Kennie Akinyemi-Okomah is the founder of Change Agents, a non-profit organisation and philanthropists group, with a mandate to affect the world positively and empowering the less privileged. A passionate leader, with a long track record of successful management, she had an MBA in Finance from the University of North Alabama, USA. She has been in the oil and gas industry for almost 18 years and currently a Stocks and Equity leader. She is also the CEO of Temnnys Foods with its headquarters in Southern California USA, and branches in Lagos and Abuja. In this interview with Maria Diamond, Akinyemi-Okomah, who grew up in Lagos and hails from Ayedun Ekiti, spoke on the need to empower the less privileged, especially the girl child, single mums, orphans and unemployed graduates. She also talked about the challenges of being a female entrepreneur in Nigeria.
Tell us about Change Agents, what exactly is the thrust of the NGO?
We are a non-profit organisation with the goal of touching lives positively, starting from our immediate environment. We reach out to the unreached people, giving hope to the less privileged and sharing love. We empower people by enhancing their skills and provide business grants to business owners and starters, so that they can stand on their feet. It’s my way of giving back to society.
When was the NGO founded and who are your targeted audiences?
The organisation started in March 2016 and our our target audience are the less privileged, single mums, the girl child, anyone who needs help generally; be it emotional, spiritual, mental and even financial.
How much have you been able to achieve so far?
Quite a number of people have benefited from our NGO, both individuals and orphanages. Most recently, we visited the Maryland Orphanage Home in Gwagwalada, Abuja; we took relief materials to the orphans and had a time of fellowship with them. It was quite an inspiring one for us, seeing the lives God has rescued. We are not oblivious of the fact that it could have been any of us in such a situation. We have also empowered some ladies recently to start up their businesses; especially those whose husbands have left them and cannot meet their basic needs. We have also empowered unemployed graduates to start up businesses.
How do you follow up on beneficiaries to ensure they stay empowered?
We follow up on beneficiaries by supplying funds in phases at various levels as they start up. This is to ensure that they stay empowered for financial needs and avoid careless spending. We constantly check on other beneficiaries to know how they are doing and see where we can come in. We ensure to keep them active around us, especially on social platforms, and in case of any withdrawal, we quickly check to know what is wrong.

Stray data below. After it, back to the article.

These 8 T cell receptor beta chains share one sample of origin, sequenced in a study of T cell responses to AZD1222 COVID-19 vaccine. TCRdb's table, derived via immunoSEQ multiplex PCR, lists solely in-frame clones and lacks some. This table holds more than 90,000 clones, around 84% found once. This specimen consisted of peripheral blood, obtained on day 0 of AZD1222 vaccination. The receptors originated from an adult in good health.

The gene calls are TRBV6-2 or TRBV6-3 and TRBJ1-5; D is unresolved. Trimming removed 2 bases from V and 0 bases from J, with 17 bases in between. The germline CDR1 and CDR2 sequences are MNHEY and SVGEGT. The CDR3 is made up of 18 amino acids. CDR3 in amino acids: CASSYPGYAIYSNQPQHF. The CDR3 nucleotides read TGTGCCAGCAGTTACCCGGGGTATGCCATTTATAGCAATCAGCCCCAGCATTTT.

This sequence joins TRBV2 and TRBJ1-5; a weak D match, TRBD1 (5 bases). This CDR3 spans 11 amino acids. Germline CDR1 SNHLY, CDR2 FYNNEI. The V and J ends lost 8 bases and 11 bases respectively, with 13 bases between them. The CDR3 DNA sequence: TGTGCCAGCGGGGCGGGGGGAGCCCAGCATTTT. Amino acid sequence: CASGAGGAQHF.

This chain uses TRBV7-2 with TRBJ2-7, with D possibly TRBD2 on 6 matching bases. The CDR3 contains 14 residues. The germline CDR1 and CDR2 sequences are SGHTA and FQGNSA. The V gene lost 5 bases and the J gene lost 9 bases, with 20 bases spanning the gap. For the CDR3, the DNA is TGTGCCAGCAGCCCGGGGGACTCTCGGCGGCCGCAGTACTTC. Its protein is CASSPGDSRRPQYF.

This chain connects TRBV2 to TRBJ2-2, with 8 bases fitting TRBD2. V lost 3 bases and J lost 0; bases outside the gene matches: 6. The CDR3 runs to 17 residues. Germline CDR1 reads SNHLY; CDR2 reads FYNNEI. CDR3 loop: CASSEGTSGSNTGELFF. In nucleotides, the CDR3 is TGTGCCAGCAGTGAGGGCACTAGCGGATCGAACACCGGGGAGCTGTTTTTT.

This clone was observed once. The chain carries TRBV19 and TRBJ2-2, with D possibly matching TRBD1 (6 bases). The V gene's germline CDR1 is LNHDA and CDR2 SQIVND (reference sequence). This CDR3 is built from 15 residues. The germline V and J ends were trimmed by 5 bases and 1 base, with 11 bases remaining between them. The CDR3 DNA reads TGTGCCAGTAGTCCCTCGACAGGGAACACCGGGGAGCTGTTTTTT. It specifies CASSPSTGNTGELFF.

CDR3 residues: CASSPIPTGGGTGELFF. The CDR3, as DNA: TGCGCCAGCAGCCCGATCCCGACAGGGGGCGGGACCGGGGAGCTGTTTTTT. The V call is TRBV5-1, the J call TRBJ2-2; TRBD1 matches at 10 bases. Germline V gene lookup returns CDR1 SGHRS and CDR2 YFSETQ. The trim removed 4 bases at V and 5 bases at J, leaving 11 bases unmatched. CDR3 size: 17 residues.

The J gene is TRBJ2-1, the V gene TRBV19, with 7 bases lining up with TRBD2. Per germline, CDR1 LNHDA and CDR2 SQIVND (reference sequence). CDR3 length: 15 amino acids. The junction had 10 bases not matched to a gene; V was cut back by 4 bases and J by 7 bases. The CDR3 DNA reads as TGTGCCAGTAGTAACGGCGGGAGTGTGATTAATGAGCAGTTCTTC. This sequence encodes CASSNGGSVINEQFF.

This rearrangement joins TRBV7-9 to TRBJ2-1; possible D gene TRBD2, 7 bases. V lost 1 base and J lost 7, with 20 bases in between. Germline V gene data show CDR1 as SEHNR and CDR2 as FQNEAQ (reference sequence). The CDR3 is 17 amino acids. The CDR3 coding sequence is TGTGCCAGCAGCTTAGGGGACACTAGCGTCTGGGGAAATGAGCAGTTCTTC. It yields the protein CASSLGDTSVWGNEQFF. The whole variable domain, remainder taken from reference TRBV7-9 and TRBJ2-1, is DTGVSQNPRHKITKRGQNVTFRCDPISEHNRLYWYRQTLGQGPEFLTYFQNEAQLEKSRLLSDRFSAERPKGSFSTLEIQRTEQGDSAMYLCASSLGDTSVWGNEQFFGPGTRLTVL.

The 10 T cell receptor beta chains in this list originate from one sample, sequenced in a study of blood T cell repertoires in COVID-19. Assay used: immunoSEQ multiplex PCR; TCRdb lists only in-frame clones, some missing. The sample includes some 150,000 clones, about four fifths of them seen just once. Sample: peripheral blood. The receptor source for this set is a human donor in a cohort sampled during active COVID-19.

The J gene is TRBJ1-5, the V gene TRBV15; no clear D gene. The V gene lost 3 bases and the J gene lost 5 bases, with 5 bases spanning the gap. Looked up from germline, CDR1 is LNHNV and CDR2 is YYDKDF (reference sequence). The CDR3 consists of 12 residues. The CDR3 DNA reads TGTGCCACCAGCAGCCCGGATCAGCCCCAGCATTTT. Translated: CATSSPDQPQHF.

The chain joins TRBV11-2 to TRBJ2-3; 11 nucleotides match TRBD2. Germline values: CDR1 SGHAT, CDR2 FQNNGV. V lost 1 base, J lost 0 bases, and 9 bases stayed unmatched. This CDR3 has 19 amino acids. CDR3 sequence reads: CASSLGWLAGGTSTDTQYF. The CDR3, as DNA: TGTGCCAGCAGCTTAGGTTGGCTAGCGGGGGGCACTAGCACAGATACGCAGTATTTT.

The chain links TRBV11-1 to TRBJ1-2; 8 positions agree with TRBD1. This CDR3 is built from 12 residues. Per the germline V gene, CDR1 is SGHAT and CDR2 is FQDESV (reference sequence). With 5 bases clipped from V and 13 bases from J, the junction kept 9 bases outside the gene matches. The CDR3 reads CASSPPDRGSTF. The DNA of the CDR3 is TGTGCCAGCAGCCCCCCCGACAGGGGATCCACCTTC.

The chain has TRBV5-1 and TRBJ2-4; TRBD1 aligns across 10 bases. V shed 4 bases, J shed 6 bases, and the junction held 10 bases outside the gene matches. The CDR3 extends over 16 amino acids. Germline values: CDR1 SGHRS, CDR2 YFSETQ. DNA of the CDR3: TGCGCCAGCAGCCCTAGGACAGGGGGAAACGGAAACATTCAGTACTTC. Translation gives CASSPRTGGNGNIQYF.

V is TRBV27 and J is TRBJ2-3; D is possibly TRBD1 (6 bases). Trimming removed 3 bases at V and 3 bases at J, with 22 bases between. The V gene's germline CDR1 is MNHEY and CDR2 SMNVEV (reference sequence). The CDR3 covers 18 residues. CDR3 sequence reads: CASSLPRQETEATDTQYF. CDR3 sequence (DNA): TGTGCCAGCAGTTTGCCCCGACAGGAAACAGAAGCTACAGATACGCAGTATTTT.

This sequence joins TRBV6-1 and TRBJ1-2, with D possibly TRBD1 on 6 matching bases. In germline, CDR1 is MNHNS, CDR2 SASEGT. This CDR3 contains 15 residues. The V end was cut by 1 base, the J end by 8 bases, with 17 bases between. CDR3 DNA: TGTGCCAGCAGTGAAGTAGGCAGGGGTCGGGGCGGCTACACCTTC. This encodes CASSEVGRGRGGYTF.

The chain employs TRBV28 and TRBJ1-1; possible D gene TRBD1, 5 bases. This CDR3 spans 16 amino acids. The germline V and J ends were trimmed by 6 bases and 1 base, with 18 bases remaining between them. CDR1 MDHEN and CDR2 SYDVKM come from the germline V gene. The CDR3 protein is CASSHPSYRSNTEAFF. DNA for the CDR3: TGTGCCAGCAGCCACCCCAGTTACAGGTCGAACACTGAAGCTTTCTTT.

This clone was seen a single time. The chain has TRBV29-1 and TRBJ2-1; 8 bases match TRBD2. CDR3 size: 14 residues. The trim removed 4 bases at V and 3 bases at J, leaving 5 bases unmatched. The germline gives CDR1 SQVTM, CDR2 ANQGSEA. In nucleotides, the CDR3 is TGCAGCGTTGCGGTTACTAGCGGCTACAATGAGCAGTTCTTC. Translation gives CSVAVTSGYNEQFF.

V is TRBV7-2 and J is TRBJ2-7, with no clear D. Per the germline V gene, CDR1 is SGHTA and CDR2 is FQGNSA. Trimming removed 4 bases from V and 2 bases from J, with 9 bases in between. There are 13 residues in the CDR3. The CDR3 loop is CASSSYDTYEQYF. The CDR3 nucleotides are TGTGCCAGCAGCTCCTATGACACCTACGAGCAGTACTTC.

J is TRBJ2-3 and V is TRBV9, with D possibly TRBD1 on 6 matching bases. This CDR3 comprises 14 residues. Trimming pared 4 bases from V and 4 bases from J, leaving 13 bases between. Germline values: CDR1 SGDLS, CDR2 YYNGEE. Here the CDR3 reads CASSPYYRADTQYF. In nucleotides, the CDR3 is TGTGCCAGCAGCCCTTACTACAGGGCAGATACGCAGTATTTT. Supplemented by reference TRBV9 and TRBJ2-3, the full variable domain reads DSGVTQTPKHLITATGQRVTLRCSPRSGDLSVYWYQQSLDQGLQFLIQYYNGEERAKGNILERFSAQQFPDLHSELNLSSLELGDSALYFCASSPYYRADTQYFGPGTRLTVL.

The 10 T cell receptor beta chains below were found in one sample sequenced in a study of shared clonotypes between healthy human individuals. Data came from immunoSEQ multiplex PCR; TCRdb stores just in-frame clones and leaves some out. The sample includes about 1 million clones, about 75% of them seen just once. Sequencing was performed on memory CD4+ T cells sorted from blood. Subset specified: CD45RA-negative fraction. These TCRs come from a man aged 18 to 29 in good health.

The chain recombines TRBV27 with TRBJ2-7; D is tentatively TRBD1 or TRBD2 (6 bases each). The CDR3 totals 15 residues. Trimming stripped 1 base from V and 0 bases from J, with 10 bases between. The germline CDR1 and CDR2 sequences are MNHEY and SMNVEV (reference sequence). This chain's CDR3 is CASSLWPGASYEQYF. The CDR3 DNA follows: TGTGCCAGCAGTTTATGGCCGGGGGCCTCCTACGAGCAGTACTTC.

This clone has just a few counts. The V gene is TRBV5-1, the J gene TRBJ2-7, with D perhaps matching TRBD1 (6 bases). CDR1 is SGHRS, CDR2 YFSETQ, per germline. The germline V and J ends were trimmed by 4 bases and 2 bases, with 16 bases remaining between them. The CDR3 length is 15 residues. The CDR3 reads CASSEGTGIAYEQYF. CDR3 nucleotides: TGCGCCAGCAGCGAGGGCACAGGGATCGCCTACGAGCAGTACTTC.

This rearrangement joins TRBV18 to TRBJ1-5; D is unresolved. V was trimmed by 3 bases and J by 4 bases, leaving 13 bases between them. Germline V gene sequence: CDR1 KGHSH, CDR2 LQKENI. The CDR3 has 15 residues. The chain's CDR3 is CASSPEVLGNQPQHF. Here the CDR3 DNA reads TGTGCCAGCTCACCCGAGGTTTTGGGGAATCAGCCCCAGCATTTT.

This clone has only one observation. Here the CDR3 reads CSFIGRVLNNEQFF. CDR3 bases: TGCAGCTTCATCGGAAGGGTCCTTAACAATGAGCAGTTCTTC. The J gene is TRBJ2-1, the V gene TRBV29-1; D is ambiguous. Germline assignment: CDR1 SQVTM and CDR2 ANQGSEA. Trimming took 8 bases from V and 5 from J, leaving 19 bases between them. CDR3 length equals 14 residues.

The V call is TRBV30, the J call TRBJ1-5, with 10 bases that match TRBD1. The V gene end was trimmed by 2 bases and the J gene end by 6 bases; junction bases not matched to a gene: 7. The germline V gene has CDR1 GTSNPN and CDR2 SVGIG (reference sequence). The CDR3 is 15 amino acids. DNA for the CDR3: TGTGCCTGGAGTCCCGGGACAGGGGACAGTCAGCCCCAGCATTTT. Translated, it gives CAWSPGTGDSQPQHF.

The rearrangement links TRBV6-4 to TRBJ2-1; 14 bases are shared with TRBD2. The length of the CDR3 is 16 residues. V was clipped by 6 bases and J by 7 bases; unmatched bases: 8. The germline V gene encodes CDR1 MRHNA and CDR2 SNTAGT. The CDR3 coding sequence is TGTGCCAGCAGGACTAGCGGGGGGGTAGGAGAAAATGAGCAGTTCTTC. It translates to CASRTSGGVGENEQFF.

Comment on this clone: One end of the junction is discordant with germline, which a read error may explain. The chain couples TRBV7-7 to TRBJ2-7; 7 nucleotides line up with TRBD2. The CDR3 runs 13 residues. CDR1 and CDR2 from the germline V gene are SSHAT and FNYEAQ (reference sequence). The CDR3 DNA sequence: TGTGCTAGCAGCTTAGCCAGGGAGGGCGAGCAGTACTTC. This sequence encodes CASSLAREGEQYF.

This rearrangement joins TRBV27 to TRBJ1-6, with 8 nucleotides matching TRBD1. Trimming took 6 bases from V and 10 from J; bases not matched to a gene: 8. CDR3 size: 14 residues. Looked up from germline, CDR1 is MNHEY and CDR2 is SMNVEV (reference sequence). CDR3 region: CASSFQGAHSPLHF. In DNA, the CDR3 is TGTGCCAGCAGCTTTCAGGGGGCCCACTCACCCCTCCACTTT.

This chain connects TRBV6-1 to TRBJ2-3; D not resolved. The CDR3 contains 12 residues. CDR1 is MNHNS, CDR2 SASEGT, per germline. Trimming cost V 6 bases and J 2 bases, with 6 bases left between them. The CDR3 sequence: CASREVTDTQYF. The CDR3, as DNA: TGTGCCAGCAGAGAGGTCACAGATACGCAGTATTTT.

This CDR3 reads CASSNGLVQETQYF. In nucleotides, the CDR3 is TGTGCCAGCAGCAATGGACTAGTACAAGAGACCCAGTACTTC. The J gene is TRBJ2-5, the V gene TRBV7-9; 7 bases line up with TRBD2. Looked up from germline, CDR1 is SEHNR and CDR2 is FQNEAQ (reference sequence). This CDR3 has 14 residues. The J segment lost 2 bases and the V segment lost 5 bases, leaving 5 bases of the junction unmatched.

Considering how Change Agents is a non-profit organisation, how do you raise funds to execute your projects?
We don’t raise funds. This is one of the ways I give back and God has been faithful.
Having spent 18-year in the oil and gas sector, what prompted a diversion into food entrepreneurship?
The goal is to eventually be an entrepreneur full time. However, I chose food because it is a basic need of man. Truth is, under whatever circumstance, good or bad, people would eat and always eat. We can resist buying new clothes, electronics, etc, but it would be hard to resist hunger; knowing this reality prompted my switch into food entrepreneurship.
I have a great concern for Nigerians and their plights as it relates to high unemployment rate. This is an opportunity for me to actualise creating jobs thereby empowering Nigerians.
Tell us about Temnnys Foods, what kinds of food do you offer?
Temnnys Foods is a snack and beverage company with headquartered in Southern California. The idea is to make tasteful snacks and beverages that are non-GMO (Genetically Modified Organisms) and gluten-free.
Do you have outlet in Nigeria at the moment?
All work is in progress to ensure we have a very successful launch in Lagos. The grand opening and launch party of the Temnnys Foods Lagos will take place on July 10, 2021, at Imperial Hall, Alausa Secretariat Ikeja.
As a woman in business, what is your biggest challenge?
I would have to say gaining access to capital for entrepreneurial endeavors is one of the top challenges for women in business. To have an idea is great, but accessing funding to implement is probably the biggest challenge you will face, especially, as a woman entrepreneur. It is difficult to pitch your idea and not get questioned in a way a man would never be. This is one of the biggest challenges that women entrepreneurs face; they encounter more rejection than men.
Sometimes they might be judged for the way they look, or for the way they dress. However, the key is to believe in your idea, work twice as hard to eradicate loopholes. This will make it difficult for ‘No.’
How do you manage your businesses in the USA and here in Nigeria?
This is where we get to appreciate the beauty of technology where the world is connected as a small village. We have a very competent work force that oversees the operations in Nigeria and reports back to me on a daily base; they are goal and result oriented. However, the idea is also to frequent Nigeria as much as possible.